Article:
31 July 2012
By Sarah Davies
I was recently doing some writing about ‘tacit knowledge’ in science – the taken-for-granted, invisible skills and expertise which are vital in the laboratory but which are rarely written about in the methods sections of journal articles. The sociologist of science Harry Collins describes tacit knowledge as “knowledge or skills that can be passed between scientists by personal contact but cannot be, or have not been, set out or passed on in formulae, diagrams, or verbal descriptions and instructions for action”. Tacit knowledge is thus often responsible for difficulties in reproducing experimental results or measurements between different lab groups and scientists.
Coincidentally, I then came across the Journal of Visualized Experiments, which exists precisely to try and get around this problem and which does what it says on the tin: it is a peer reviewed online journal which uses videos to show life sciences methods and findings. Its ‘About’ page says that:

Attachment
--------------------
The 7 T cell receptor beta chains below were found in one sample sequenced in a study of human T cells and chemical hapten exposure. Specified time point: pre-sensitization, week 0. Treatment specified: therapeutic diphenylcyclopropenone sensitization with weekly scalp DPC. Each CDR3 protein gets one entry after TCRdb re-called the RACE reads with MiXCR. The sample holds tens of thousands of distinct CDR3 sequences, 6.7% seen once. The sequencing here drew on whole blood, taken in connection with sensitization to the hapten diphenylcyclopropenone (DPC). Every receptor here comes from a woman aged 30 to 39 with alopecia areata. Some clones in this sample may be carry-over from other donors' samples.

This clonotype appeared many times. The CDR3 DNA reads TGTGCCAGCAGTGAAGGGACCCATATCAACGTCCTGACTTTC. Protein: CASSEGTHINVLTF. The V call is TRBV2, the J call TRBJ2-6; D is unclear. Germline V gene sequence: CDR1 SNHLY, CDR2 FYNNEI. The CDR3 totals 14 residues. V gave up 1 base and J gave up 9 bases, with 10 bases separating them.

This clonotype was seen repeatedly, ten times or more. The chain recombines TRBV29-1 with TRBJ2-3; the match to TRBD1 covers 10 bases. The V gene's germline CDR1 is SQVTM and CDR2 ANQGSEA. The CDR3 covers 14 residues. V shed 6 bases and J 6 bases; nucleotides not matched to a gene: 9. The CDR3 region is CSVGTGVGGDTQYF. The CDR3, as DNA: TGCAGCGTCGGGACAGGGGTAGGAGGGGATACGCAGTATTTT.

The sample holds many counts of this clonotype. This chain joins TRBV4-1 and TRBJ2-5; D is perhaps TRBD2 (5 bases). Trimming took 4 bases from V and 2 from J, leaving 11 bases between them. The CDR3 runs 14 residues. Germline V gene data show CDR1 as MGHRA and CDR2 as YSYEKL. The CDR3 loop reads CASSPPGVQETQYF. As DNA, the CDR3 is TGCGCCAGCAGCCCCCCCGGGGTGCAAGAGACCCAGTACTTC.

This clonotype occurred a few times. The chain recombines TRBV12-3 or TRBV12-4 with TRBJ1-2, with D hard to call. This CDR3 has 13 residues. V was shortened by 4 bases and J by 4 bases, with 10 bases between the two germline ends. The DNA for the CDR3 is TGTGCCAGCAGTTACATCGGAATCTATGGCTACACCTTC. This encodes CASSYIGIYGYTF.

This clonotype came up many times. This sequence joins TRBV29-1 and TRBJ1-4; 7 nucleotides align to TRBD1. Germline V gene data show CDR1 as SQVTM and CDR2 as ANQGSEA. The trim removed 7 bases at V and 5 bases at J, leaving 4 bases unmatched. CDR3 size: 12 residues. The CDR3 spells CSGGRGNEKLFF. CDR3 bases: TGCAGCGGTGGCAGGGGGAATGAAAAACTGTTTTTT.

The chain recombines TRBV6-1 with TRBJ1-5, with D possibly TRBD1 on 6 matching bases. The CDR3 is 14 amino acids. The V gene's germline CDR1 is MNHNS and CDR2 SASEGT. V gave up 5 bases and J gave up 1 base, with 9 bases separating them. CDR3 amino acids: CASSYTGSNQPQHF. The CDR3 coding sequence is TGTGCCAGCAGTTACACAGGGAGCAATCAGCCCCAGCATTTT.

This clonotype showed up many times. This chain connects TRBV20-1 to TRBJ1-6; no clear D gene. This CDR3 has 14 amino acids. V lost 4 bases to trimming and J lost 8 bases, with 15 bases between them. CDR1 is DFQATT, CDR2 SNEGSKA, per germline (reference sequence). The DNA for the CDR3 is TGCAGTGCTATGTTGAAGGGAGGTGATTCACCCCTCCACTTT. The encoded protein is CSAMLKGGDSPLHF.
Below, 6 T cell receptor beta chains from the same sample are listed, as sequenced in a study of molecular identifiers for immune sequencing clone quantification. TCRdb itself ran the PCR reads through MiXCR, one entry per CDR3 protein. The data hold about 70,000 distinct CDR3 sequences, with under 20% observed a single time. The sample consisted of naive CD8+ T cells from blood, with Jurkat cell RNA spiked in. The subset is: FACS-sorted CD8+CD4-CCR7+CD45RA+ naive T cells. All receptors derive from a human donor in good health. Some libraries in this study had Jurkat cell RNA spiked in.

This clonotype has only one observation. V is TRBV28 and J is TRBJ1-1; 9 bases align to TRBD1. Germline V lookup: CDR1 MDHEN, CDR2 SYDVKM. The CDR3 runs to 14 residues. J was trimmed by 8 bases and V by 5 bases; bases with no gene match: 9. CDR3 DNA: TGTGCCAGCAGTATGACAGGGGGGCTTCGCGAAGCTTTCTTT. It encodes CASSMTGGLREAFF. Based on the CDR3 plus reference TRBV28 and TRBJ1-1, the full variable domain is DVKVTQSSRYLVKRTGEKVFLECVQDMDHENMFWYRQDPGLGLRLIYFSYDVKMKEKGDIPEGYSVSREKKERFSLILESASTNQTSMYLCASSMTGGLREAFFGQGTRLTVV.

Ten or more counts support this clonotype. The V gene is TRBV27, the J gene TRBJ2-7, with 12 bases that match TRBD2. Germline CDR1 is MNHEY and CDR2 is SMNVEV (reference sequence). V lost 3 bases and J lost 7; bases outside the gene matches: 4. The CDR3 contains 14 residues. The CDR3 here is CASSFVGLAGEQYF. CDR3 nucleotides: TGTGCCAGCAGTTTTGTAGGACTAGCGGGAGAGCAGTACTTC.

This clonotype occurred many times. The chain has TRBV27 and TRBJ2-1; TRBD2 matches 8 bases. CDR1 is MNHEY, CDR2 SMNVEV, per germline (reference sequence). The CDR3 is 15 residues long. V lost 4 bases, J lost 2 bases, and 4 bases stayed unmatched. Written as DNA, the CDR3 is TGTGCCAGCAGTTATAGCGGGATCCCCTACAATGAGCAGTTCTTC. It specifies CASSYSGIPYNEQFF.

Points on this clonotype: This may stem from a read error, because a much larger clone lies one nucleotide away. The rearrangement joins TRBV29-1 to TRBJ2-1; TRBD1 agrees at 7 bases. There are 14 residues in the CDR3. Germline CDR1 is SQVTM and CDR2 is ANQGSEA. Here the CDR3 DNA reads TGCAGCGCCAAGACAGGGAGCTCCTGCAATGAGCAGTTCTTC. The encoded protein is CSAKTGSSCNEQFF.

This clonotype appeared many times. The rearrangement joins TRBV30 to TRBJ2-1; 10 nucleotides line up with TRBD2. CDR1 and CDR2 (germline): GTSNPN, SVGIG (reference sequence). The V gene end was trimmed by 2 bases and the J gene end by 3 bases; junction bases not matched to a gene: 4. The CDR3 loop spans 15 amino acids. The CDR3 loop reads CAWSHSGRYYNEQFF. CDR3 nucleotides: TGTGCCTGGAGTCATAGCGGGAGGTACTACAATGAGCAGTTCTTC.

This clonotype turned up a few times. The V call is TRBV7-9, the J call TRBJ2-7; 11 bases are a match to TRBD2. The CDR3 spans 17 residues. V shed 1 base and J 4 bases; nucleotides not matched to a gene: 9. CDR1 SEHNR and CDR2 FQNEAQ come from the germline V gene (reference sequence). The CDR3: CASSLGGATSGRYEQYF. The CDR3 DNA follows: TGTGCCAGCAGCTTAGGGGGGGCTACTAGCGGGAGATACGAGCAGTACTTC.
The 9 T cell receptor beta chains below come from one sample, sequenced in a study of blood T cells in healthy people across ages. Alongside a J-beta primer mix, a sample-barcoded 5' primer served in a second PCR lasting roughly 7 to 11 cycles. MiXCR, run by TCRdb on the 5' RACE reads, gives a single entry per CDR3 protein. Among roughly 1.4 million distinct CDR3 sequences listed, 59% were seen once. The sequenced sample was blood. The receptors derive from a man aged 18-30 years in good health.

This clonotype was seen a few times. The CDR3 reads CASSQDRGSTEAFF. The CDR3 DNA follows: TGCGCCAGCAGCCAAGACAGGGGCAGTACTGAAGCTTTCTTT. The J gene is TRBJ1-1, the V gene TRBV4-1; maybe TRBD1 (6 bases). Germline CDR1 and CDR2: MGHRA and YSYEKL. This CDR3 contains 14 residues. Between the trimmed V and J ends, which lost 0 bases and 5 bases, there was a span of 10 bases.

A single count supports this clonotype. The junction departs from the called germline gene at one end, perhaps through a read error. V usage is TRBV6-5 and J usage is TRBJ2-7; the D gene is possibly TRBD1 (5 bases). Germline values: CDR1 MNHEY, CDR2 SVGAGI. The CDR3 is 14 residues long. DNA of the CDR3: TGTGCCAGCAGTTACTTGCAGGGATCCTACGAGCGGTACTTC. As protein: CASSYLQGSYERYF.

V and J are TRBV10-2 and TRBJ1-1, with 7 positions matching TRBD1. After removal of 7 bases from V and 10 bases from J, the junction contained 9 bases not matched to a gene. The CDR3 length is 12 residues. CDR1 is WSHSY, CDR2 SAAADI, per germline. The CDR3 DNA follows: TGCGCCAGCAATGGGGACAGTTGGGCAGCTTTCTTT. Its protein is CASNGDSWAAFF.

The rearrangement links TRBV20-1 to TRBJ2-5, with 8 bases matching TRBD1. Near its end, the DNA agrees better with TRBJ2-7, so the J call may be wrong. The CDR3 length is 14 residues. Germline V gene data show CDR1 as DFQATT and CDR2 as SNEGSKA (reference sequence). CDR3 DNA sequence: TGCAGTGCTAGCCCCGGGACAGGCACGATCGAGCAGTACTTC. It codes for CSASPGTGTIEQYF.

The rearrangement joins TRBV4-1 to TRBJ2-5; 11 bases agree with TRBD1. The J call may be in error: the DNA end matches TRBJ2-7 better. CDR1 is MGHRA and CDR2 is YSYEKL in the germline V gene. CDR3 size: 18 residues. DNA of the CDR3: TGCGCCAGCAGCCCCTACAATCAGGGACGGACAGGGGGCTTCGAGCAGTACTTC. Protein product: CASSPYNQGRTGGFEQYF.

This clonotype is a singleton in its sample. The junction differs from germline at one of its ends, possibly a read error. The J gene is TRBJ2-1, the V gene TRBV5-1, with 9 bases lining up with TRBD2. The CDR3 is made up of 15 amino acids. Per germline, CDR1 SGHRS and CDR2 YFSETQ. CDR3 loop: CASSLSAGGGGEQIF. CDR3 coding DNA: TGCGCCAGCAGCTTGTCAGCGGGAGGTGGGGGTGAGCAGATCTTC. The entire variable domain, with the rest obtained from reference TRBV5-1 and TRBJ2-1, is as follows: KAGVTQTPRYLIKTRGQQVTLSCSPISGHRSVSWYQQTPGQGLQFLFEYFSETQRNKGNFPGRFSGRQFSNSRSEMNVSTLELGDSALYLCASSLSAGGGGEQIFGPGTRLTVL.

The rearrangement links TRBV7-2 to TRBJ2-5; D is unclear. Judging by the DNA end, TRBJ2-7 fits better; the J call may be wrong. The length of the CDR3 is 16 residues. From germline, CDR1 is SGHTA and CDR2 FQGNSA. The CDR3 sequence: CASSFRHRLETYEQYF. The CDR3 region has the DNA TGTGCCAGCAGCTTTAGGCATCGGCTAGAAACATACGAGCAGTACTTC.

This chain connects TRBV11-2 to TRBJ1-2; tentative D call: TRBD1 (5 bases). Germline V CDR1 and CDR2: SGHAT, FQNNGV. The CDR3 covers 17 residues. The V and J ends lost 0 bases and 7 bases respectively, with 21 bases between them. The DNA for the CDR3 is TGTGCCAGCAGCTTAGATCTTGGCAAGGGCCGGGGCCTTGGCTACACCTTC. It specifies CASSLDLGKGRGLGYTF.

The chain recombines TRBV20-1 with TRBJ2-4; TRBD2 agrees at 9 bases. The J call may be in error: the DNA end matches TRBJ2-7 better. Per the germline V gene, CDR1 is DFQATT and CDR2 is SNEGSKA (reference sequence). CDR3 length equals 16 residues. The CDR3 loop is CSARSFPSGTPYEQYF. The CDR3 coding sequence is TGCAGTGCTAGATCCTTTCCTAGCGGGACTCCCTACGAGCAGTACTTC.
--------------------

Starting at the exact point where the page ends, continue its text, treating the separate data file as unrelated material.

Visualization greatly facilitates the understanding and efficient reproduction of both basic and complex experimental techniques, thereby addressing two of the biggest challenges faced by today's life science research community: i) low transparency and poor reproducibility of biological experiments and ii) time and labor-intensive nature of learning new experimental techniques.
Its founder, Dr Moshe Pritsker, says something similar in an interview with the Epoch Times – that he was “suffering from the low reproducibility of experimental studies published in science journals” and started the video journal in response.
So…sounds great to me. But I’m not a life scientist, and don’t have much sense of how useful the videos actually are. Anyone have any thoughts?